As shown in FIG. 4, each device/power supply controlled by the device 103 has a receiver 403 and transmitter 405 so that it can communicate with the device 103. To the extent the power supply 101 has wireless communication ability the power supply has an antenna 401 which can facilitate the wireless communication. The antenna 401, receiver 403 and transmitter 405 can be any known type or design capable of receiving and transmitting data from the power supply 101 to the device 103 to facilitate control of the power supply 101. These components are known in various technology areas and need not be described in detail herein. Because the power supply 101 can generate very high power levels and output it will be necessary to ensure that the antenna 401, receiver 403 and transmitter 405 are appropriately shielded so that their operation is not compromised.

Each of the receiver 403 and transmitter 405 are coupled to the control electronics 407 of the power supply, which is in turn coupled to the power electronics 409. During operation the user input information is sent from the device 103 to the control electronics 407 such that the control electronics 407 can properly control the power electronics 409 so that the output of the power supply 101 is as desired. Similarly, any feedback information to be sent to the device 103 is sent by the transmitter 405.

The construction and operation of the control electronics and power electronics 409 are known to those of ordinary skill in the welding art, and need not be described in detail herein. A representative example of the construction of a welding power supply contemplated by embodiments of the present invention, including a discussion of the power and control electronics can be found in U.S. patent application Ser. No. 11/551,957 entitled “Three Stage Power Source for Electric Arc Welding,” filed on Oct. 23, 2006, the disclosure of which is incorporated herein by reference in its entirety.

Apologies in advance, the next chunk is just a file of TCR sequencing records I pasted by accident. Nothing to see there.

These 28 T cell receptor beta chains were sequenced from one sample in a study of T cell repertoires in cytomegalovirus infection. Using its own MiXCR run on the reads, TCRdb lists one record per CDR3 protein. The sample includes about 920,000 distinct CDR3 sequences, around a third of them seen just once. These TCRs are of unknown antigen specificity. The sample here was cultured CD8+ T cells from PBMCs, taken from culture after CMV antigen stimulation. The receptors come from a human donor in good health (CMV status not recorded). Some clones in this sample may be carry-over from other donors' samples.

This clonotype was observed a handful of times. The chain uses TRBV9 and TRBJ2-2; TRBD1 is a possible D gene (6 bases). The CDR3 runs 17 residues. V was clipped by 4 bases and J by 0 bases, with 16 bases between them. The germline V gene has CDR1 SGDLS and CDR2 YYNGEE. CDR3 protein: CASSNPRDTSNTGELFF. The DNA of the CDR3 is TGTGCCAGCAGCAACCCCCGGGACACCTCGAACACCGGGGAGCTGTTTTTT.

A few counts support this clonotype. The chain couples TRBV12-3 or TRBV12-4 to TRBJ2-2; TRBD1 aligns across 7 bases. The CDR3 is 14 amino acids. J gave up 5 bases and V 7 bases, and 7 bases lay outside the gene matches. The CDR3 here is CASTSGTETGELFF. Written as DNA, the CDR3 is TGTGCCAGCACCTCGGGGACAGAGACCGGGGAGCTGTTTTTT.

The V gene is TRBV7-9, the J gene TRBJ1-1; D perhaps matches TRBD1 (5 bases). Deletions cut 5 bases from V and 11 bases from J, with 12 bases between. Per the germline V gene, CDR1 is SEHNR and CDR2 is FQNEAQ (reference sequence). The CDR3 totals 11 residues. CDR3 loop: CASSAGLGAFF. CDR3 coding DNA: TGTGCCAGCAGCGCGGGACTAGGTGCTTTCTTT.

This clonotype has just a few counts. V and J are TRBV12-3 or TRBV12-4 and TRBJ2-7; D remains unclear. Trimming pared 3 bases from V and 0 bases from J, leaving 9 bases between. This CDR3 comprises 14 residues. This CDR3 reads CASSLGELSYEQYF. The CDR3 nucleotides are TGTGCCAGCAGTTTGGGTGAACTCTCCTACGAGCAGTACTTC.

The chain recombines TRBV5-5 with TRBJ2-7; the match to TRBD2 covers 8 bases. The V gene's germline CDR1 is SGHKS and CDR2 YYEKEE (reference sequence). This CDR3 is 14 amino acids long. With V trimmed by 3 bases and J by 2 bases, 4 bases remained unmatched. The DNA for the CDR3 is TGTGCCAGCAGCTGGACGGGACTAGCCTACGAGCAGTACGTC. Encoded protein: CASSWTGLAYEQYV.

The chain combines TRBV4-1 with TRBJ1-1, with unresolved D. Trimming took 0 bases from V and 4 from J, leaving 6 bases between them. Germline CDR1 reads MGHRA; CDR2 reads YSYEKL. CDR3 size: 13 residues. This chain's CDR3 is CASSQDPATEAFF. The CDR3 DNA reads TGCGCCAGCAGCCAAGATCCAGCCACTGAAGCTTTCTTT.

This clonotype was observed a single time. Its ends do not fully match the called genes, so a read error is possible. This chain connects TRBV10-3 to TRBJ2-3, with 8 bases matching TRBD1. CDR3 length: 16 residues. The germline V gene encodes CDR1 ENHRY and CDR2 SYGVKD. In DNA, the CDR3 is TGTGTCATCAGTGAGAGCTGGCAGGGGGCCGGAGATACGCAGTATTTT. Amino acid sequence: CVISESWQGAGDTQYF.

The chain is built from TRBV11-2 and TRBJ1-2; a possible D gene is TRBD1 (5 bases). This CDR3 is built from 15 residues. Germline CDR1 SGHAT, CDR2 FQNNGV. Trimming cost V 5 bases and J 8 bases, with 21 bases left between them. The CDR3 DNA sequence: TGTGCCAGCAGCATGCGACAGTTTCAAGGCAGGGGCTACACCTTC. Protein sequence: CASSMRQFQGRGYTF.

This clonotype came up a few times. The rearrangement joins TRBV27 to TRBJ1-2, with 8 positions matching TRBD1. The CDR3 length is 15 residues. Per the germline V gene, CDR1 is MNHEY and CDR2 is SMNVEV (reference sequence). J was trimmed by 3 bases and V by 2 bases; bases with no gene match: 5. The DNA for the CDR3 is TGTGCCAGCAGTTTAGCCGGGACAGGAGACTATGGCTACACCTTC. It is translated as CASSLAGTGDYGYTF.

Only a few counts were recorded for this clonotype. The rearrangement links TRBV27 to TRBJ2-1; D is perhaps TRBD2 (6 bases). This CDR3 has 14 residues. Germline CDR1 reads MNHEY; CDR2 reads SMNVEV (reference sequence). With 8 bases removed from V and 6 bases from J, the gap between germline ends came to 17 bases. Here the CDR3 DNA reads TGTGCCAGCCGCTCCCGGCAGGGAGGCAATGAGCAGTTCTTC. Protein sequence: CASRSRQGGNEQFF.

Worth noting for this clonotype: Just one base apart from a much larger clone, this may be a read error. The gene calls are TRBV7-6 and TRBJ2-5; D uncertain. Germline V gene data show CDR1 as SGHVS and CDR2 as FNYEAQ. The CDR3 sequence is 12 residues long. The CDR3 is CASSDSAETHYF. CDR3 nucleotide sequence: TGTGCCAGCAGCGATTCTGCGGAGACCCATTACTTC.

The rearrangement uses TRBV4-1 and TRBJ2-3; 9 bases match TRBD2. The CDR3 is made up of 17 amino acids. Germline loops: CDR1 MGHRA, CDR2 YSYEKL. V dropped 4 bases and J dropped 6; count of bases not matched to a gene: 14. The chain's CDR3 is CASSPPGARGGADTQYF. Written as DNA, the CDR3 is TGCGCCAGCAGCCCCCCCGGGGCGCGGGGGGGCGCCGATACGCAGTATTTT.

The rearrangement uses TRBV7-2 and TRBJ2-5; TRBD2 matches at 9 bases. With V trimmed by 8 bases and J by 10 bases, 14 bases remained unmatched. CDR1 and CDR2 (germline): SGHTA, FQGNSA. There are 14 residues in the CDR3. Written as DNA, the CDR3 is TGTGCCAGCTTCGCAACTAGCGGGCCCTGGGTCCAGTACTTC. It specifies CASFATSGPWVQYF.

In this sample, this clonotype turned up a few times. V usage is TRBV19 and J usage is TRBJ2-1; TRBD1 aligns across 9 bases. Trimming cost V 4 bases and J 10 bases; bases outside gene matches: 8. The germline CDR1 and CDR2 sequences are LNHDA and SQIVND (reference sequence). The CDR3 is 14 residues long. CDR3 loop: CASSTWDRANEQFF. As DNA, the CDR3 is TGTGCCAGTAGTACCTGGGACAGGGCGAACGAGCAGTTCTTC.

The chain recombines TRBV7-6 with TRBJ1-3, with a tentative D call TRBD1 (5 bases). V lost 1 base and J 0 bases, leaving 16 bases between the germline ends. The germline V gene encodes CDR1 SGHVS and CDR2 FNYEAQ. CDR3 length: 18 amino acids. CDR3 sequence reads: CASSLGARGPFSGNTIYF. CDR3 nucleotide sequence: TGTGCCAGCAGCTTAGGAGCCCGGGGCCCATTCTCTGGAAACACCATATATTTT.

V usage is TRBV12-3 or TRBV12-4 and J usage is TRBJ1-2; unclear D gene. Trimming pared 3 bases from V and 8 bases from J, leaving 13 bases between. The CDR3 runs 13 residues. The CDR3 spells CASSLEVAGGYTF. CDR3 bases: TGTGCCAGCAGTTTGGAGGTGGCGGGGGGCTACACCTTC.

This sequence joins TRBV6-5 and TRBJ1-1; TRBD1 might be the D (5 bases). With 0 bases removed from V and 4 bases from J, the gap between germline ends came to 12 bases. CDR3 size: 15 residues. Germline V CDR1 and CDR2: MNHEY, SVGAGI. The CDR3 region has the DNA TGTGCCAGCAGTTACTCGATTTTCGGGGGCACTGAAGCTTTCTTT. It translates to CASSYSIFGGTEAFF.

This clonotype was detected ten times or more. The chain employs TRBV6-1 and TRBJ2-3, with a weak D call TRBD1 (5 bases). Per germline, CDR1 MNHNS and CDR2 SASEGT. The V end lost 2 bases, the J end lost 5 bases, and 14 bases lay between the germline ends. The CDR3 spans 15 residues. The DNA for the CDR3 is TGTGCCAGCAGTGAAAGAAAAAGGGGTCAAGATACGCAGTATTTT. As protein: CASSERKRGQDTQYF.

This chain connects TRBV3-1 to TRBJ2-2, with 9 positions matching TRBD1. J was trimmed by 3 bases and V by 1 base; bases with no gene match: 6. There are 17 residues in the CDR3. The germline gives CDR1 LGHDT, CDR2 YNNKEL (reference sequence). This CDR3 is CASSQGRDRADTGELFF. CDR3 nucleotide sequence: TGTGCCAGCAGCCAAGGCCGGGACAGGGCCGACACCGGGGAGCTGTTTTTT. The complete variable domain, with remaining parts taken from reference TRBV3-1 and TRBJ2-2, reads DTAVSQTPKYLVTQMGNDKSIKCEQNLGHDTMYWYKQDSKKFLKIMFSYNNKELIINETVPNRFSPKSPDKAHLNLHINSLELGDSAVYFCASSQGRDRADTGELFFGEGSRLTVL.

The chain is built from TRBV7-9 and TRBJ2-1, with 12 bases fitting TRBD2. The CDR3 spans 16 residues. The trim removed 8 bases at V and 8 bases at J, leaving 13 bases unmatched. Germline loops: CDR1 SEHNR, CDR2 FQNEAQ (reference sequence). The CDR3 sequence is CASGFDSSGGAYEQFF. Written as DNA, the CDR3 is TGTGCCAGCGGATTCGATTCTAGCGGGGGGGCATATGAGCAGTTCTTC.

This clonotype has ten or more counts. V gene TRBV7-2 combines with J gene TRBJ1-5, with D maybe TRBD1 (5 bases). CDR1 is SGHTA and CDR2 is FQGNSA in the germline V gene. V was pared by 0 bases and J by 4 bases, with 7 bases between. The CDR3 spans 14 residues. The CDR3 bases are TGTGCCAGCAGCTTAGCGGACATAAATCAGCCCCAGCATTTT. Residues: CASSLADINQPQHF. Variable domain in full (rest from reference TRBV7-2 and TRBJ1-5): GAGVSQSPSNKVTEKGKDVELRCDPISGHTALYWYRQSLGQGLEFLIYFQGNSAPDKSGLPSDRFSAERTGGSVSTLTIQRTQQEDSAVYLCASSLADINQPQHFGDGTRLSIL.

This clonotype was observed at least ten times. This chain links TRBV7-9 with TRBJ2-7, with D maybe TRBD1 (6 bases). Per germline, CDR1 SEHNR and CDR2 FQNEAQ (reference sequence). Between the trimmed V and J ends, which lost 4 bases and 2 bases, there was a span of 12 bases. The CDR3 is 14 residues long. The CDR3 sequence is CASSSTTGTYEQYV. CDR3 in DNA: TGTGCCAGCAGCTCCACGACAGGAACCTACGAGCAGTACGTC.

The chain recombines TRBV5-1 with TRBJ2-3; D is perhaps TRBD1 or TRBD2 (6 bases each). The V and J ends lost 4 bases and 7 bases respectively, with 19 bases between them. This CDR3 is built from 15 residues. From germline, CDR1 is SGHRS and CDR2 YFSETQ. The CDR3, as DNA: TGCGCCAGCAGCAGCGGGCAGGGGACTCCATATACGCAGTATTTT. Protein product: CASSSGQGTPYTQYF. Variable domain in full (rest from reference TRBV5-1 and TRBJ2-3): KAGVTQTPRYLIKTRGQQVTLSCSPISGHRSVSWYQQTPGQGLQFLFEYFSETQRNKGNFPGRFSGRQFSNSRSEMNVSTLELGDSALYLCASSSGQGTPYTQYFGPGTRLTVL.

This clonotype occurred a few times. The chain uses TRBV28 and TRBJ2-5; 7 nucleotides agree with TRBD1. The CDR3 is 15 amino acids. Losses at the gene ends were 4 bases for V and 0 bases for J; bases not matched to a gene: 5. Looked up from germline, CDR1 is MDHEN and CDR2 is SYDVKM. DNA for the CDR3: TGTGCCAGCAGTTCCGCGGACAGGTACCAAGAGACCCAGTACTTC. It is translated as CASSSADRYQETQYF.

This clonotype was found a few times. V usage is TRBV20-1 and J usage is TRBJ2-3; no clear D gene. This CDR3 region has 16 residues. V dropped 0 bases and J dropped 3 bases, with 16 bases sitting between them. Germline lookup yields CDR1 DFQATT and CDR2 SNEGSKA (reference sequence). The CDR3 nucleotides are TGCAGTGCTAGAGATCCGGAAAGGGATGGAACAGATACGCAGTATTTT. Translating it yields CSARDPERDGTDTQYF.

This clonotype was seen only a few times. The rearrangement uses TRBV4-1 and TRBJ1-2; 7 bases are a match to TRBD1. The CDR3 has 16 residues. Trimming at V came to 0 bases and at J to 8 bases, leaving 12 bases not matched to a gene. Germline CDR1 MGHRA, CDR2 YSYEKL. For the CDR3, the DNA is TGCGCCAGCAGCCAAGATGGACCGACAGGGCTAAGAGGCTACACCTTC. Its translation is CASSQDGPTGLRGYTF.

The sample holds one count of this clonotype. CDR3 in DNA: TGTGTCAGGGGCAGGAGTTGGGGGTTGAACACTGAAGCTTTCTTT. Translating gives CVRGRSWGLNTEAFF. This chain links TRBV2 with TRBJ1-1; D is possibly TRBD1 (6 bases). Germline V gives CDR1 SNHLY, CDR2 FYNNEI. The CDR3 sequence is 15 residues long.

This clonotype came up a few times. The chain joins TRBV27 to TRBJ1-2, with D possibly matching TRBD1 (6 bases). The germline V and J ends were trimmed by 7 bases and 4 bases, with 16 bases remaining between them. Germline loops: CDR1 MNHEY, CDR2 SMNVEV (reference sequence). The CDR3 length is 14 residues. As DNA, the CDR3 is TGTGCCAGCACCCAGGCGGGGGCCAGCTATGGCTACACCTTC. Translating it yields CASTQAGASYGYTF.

FIG. 5 depicts a representative mobile communication device 103 capable of being used with embodiments of the present invention. The device 103 may contain some physical input controls 507—although this is not necessary for all embodiments—and contain a display screen 501. Because the construction and operation of such mobile communication devices are known, they need not and will not be discussed in detail herein. As stated above, the device 103 contains an application which allows a user to input operational data to the device 103 to be transmitted to a power supply 101. In FIG. 5, a user input screen is shown which allows a user to input variables such as: wire feed speed, voltage and current, each of which are shown with input data icons 503. Of course, embodiments of the present invention are not limited to these input variables as any variables can be used, for example travel speed, etc. Adjacent to each user input icon 503 is a user input data field 505 which displays the value input by the user. The data can be input by any known means of operating mobile devices, including but not limited to, touch screen, keypad, electronic pointer device, audio command, etc. Once the appropriate operation data is input into the device 103 it is sent to the power supply 101 which then uses the data to control a welding or cutting operation. No user input information is input via the power supply 101 itself.

FIG. 5 also shows that the device 103 can display output data 509, which is feedback from the power supply 101. For example, in a welding operation, it may be desirable for the user to monitor some of the output of the power supply 101, including current and voltage. This data can be displayed on the screen 501. Of course, the feedback data is not limited to current and voltage, but can include any feedback parameters which the user wishes to monitor.

FIG. 6 depicts the mobile device 103 showing additional information regarding the operation of the power supply, including output waveforms 601 and an image 603 from an imaging device 203. The depiction in FIGS. 5 and 6 are not intended to be limiting as the information can be displayed in many different ways. Embodiments of the present invention are not limited in this regard. In fact, the versatility in the capabilities and programming of mobile devices 103 greatly expands the manner in which welding or cutting operations can be controlled and monitored.